click to flip through (2) (Photo by Jason Mohler)
  • (Photo by Jason Mohler)
 
 

UG The mise en scène for Jim Geoghan’s waggish musical is a sewer in a desolate postapocalyptic future where sex is referred to as the “grunt naked na na big tickle” and our Neanderthal descendents discover the joys of drinking mud, eating wood and even creating show business. The kick here isn’t Geoghan’s storyline (there really isn’t much of one) but his bitingly funny lyrics, the late Rick Rhodes’ sharp musical arrangements and Terry Barto’s energetic, ticklish choreography. Act 1 sets the tone for the evening with some amusing ditties such as “The Cooking Song,” where the soot-smeared, shabbily dressed tribe pays homage to the pleasures of the feast; and “These Are Incredible Times,” a clamorous celebration of a primitive era. The standout caveman is the garrulous Ug (Danny Blaylock), who seeks to answer man’s eternal question with his artfully intoned “The Meaning of Life.” As it turns out, Ug “accidentally” discovers the art of drama while relating a story about boar hunting, which inspires a theatrical performance for a bombastic royal visitor (Thom Babbes). There aren’t any dull moments, and the fine cast is gleefully directed by Jerry Kernion. ATTIC THEATRE AND FILM CENTER, 5429 W. Washington Blvd., L.A.; Thurs.-Sat., 8 p.m.; thru Feb. 24. (323) 525-0600. (Lovell Estell III)

WAGNER AND MENDELSSOHN, MUSIC AND WOMEN In his pedantic drama, Cornelius Schnauber imagines the last two hours in the life of German composer Richard Wagner (Don DeForest Paul), who holds forth on his own greatness and the shortcomings of his fellow composers. He is visited by the ghost of Jewish composer Felix Mendelssohn (Jerry Weil), who challenges his anti-Semitism, and, with a ghost’s foreknowledge of the future, accuses him of inspiring Hitler, the Third Reich and the Holocaust. (In his prescience, he also tells Wagner about Viagra.) Wagner’s wife, Cosima (Addie Daddio), appears, to reinforce his anti-Semitism, and serve him tea. He is also visited by the shade of Carlotta Grimaldi (Sharon Edrei), with whom he shared an intense infatuation. The play is likely to be incomprehensible to anyone who doesn’t have a working knowledge of Wagner’s operas, and unsatisfying to those who do. There is virtually no action, much potted history and literary name-dropping, and some romantico-mystical debate about the character of Kundry in Wagner’s Parsifal. Director Flint Esquerra and his actors strive mightily to enliven the inert material, but they don’t have a chance. Only Edrei, beautiful in a wonderful costume by Howard Schmidt, breathes life and conviction into the deadwood. MET THEATRE, 1089 N. Oxford Ave., Hlywd; Fri.-Sat., 8 p.m.; Sun., 3 p.m.; thru March 11. (323) 957-1152. (Neal Weaver)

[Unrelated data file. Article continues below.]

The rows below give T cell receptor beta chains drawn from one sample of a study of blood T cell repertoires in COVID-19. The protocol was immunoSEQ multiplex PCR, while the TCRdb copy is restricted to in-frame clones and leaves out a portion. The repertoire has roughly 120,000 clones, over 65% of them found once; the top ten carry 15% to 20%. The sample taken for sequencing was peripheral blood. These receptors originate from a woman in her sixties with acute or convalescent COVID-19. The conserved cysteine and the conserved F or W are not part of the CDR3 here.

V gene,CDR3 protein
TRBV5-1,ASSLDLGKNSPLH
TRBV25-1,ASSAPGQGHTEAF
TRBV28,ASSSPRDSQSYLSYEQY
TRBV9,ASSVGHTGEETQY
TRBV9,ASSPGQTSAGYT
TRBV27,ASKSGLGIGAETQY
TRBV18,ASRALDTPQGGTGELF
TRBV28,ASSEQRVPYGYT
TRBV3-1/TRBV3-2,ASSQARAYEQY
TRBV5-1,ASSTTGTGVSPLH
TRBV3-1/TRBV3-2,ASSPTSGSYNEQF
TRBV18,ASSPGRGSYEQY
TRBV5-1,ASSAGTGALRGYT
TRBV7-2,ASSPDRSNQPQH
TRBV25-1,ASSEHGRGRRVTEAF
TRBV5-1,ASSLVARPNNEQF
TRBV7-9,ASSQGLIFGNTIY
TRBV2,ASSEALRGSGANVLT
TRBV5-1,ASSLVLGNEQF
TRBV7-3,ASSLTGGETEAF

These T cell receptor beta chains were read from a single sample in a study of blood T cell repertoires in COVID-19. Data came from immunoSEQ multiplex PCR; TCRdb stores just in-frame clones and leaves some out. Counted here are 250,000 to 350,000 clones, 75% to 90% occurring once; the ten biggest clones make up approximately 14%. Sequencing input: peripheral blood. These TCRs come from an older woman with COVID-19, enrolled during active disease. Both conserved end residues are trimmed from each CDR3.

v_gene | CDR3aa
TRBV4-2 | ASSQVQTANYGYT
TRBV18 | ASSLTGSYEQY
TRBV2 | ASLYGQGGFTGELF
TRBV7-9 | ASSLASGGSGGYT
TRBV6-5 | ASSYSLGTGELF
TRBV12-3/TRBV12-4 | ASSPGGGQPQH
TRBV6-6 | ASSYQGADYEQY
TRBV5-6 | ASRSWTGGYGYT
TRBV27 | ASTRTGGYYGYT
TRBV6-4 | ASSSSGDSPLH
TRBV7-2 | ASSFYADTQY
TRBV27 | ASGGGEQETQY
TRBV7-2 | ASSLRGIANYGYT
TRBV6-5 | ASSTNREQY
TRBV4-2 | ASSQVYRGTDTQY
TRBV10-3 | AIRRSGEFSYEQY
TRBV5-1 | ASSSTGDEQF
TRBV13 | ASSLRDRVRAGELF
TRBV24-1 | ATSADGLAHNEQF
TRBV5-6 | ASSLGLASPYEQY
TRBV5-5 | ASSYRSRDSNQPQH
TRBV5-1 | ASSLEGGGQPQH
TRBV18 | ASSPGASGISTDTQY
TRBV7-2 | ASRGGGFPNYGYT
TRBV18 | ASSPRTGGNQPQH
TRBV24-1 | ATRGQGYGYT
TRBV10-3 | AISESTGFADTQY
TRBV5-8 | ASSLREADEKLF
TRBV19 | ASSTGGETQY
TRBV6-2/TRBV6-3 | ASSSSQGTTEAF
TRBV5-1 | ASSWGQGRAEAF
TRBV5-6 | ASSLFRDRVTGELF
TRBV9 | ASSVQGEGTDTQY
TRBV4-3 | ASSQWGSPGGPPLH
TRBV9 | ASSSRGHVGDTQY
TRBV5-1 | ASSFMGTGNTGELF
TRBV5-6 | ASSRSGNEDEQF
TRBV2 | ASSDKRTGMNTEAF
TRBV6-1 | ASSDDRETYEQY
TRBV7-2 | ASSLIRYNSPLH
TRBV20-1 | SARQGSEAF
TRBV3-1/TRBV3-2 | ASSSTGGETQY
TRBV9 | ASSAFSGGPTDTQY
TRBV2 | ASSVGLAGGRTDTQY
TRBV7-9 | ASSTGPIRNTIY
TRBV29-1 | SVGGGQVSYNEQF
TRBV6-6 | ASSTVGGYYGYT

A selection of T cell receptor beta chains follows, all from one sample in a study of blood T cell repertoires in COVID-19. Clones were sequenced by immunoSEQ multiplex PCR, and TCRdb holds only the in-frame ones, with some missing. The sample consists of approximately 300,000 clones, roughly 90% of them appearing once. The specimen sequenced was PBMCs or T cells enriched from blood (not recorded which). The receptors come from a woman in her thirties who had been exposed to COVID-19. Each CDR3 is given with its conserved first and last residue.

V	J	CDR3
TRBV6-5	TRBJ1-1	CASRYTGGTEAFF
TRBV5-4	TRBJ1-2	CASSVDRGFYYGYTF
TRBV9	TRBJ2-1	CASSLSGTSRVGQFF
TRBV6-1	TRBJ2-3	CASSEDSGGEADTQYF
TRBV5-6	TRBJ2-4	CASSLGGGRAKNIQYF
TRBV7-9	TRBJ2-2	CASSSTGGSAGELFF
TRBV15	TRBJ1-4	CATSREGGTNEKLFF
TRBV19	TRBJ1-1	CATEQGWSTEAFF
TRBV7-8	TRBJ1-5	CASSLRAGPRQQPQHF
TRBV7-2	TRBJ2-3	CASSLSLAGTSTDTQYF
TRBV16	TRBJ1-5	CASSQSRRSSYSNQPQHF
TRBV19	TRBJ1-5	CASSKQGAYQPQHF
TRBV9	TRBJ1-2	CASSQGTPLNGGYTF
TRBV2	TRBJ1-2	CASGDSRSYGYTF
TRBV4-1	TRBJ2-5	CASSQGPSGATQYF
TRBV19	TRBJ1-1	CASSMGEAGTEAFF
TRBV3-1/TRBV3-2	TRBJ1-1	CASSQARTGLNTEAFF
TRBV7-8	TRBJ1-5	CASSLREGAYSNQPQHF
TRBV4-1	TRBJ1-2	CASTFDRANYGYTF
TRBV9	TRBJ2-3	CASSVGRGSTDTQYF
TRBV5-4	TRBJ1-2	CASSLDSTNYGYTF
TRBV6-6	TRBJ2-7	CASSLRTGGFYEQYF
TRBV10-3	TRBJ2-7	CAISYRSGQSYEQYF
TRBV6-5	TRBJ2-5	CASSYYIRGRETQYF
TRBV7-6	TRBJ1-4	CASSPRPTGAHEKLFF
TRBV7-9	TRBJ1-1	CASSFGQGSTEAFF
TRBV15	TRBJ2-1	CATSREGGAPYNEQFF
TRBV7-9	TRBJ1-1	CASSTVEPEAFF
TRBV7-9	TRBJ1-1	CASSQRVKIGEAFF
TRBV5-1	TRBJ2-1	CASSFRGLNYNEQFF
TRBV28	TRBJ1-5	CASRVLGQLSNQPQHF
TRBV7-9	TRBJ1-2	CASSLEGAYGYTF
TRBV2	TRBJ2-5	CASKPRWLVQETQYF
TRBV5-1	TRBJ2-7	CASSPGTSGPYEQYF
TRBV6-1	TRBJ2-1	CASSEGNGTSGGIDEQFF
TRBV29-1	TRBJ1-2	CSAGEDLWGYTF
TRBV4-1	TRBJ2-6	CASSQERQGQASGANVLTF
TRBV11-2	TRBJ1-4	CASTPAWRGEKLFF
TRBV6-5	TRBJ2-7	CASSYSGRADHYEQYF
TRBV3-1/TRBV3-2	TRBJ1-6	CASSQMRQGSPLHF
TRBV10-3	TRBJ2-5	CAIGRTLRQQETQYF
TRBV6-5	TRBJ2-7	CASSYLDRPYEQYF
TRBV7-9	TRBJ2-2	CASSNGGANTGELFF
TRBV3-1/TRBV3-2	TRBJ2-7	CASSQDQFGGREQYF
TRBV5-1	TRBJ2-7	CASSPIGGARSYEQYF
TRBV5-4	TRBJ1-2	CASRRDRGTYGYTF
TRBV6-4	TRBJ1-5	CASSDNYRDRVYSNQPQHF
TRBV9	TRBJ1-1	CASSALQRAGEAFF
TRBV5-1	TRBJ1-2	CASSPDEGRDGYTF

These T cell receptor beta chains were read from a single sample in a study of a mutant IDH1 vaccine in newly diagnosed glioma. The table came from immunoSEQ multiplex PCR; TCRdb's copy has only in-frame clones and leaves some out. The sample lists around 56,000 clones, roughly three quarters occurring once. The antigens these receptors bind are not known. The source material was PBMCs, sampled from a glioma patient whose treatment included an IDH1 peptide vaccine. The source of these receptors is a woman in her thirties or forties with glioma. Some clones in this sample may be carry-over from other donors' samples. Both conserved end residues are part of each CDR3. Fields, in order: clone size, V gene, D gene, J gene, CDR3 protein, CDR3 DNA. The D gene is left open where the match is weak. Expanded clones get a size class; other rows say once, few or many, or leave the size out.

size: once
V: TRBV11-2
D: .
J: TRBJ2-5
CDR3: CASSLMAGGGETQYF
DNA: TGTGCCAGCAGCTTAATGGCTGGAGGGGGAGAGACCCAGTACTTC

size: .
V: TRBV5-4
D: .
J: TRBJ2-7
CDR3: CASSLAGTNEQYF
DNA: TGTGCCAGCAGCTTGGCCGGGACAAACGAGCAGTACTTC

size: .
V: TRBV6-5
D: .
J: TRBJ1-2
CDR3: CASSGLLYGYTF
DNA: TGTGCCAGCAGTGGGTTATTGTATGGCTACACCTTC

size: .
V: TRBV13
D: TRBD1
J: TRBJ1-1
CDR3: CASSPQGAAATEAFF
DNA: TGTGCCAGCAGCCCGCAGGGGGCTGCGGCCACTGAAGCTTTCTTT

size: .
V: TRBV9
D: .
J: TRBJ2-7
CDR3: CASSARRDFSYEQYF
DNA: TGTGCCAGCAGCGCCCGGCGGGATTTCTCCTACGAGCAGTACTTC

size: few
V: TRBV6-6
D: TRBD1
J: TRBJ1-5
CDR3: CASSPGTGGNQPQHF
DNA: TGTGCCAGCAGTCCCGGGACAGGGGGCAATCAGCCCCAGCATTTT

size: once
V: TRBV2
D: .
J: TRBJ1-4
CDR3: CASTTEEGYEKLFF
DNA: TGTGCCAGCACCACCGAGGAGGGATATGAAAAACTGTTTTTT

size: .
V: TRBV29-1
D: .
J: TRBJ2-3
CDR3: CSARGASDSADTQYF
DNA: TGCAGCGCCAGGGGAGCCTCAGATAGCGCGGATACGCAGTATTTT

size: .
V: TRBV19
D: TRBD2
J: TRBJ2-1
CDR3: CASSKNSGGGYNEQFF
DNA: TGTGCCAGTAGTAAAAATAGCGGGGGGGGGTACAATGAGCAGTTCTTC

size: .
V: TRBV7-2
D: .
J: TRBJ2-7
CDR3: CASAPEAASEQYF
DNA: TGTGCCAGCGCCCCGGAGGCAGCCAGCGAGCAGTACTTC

CRITICS IN THE VIEWFINDER: Judgment at Annenberg Last Thursday, New Yorker senior theater critic John Lahr was the keynote speaker at an invitation-only event held at the REDCAT Theater by USC’s Annenberg School for Communication. His talk, “Critics or Crickets,” during which he discussed the state of theater criticism, taking the familiar tack of separating “critics” from “reviewers” — the old Wildean price-of-everything-and-value-of-nothing demarcation. The audience was receptive, and no part more so than the field of critics, both local and from around the country as part of an annual institute hosted by USC and the National Endowment for the Arts. Was Lahr, who currently lives in London, going to grade us? Would we be judged crickets? As a speaker, Lahr projects a slightly rumpled charm that eschews ingratiating gestures while camouflaging blunt opinions. Chief among these is his reasonable belief that some hands-on experience in theater is essential to the making of an understanding and empathetic critic who writes for the theater and not just for a readership. He pointed to his own early apprenticeship at Lincoln Center and involvement in the award-winning Elaine Stritch: At Liberty. Early on he alluded to the Guardian’s eminent critic Michael Billington as a good “reviewer” who, apparently, falls short of the critics’ Acropolis, occupied by the late Kenneth Tynan and others. Lahr, however, surprised his audience by aiming his sharpest adjectives at The New York Times’ Ben Brantley, whom he excoriated as a man whose real love was not the theater but his own dismissive voice. He proceeded to quote some of Brantley’s harsh notices, along with former New York magazine critic John Simon’s snippy epitaphs. Lahr didn’t address the difference between critics who, like Brantley, must crank out their reviews within hours of seeing their show, and those, like himself, who have the luxury of a week or more to digest and analyze a work. Still, he made an erudite case against what he called “the diagnostic intelligence — the mind in a hurry,” while appealing for writing that considers artistry with context. Critics left the REDCAT duly informed, chastened — and resolved to resist the impulse to chirp. (Steven Mikulan)